What can happen if I had a minor accident and exchanged insurance information but the other driver’s insurance was not valid?

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What can happen if I had a minor accident and exchanged insurance information but the other driver’s insurance was not valid?

It was in a car loaned by a friend that swore she had insurance. The insurer for the other driver contacted the owner of the vehicle to let her know her insurance had expired. They are threatening to sue me and suspend my license for a year because I did not call her insurance company and check if it was valid. Is it my responsibility to go through the glove compartment of a friend’s car and check on her insurance? Can I lose my license over this? Is she not ultimately responsible since she failed to have insurance? No police report was filed.

Asked on June 19, 2014 under Accident Law, Alaska

Answers:

S.L,. Member, California Bar / FreeAdvice Contributing Attorney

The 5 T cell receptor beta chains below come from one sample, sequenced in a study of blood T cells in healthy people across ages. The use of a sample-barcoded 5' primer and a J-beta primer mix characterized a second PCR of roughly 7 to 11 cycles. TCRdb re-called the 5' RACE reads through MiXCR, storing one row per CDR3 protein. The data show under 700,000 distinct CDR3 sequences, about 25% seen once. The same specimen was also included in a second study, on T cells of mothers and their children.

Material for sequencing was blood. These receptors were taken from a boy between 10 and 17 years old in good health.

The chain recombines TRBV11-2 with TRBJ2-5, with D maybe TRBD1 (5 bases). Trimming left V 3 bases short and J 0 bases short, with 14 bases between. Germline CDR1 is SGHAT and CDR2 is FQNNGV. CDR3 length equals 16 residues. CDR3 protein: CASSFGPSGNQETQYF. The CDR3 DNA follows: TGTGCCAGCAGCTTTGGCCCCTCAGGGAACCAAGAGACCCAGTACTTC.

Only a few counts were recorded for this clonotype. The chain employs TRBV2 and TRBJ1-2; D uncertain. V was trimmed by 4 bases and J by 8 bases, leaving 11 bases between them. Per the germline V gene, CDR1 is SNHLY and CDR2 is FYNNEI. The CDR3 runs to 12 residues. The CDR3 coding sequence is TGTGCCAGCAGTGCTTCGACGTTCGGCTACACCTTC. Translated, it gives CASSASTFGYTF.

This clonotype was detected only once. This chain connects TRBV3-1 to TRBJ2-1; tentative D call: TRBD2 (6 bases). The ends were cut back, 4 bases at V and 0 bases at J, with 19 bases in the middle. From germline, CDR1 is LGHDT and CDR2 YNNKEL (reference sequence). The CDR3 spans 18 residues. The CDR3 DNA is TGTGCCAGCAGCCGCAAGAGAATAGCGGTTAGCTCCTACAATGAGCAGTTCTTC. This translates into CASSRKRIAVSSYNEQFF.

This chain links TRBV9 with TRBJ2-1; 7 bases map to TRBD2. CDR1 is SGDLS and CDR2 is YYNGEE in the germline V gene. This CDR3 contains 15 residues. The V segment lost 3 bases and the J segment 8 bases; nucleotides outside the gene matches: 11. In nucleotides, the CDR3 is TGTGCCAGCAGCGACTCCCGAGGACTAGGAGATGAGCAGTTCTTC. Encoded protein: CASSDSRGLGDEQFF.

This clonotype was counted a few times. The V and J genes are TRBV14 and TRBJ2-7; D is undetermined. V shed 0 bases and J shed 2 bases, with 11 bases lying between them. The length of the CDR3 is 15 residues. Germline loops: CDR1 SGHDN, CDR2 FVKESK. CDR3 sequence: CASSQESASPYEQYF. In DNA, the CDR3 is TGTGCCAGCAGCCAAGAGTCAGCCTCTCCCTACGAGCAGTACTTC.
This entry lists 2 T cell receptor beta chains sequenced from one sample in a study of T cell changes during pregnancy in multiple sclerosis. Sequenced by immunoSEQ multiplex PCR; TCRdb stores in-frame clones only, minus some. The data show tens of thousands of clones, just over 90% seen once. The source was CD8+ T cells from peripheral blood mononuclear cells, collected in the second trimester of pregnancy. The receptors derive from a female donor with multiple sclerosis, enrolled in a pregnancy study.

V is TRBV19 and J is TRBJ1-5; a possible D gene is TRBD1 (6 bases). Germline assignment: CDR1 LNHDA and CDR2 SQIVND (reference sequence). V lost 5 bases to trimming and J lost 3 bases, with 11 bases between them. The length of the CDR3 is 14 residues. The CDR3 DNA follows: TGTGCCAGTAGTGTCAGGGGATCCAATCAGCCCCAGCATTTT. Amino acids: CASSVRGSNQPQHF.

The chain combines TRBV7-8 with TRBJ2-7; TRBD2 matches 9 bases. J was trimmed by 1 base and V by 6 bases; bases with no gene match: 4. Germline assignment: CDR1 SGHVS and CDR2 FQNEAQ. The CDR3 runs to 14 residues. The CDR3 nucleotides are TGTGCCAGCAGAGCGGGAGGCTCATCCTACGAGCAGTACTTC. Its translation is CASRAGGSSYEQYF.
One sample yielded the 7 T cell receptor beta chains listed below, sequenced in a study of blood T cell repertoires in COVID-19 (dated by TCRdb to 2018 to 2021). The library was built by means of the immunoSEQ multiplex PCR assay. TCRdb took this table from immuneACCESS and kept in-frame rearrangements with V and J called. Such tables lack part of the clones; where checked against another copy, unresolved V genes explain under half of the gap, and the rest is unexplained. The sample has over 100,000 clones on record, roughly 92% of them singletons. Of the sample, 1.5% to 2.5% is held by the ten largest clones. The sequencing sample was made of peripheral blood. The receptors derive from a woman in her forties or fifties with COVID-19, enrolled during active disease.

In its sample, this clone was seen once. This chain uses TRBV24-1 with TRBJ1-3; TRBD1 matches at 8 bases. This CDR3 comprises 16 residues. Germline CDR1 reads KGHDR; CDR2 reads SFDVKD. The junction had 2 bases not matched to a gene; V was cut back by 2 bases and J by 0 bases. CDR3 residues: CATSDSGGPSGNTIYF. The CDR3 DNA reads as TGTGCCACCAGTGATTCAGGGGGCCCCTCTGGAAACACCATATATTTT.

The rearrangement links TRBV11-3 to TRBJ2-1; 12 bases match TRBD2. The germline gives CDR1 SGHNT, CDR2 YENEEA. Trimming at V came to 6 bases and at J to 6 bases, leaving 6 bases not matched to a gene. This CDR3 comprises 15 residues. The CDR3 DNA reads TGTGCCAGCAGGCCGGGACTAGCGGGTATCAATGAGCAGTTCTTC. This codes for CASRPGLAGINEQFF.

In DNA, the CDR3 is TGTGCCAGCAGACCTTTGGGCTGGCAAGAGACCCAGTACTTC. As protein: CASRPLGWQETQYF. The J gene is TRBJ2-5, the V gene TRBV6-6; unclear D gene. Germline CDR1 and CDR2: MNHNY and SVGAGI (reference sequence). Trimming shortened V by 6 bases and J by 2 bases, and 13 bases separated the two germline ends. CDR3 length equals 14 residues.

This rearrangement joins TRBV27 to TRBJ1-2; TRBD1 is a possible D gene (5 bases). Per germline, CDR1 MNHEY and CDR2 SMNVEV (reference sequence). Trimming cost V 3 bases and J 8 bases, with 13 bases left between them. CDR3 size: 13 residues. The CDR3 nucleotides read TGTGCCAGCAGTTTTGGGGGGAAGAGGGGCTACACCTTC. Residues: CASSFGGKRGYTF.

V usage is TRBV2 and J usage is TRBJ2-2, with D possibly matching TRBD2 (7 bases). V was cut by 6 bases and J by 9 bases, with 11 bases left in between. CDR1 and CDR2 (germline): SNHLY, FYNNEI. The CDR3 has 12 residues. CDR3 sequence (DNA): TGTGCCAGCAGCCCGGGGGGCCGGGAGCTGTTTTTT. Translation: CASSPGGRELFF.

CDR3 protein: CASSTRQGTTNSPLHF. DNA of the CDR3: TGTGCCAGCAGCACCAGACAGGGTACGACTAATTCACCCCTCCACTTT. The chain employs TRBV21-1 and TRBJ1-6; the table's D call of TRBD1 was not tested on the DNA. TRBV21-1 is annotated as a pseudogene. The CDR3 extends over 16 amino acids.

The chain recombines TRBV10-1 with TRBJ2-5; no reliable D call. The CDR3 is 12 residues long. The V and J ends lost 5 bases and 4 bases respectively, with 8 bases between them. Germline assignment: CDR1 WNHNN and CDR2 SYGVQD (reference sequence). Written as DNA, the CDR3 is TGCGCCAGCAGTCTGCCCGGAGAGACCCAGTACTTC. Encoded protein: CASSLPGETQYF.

Answered 6 years ago | Contributor

It is not your responsibility to search your friend's glove compartment to verify her auto insurance or to call her insurance company to verify her insurance.

If you were at fault in the accident, the registered owner of the vehicle you were driving is liable.  Since the registered owner was uninsured, she can be sued by the other party who was not at fault in the accident.  You will also be named as a defendant in that lawsuit because you were the driver of the car that was at fault in the accident. You would not be sued because you did not search the glove compartment and verify insurance but because you were driving without insurance.  In some states, driving without insurance can result in suspension of a driver's license. The registered owner of the vehicle is the person who is primarily liable.  She will be liable for paying for the cost of repairs to the other car.  She could sue you to recover the amount she pays since you were the driver of her car.  She could also sue you for the cost of repairs to her car.


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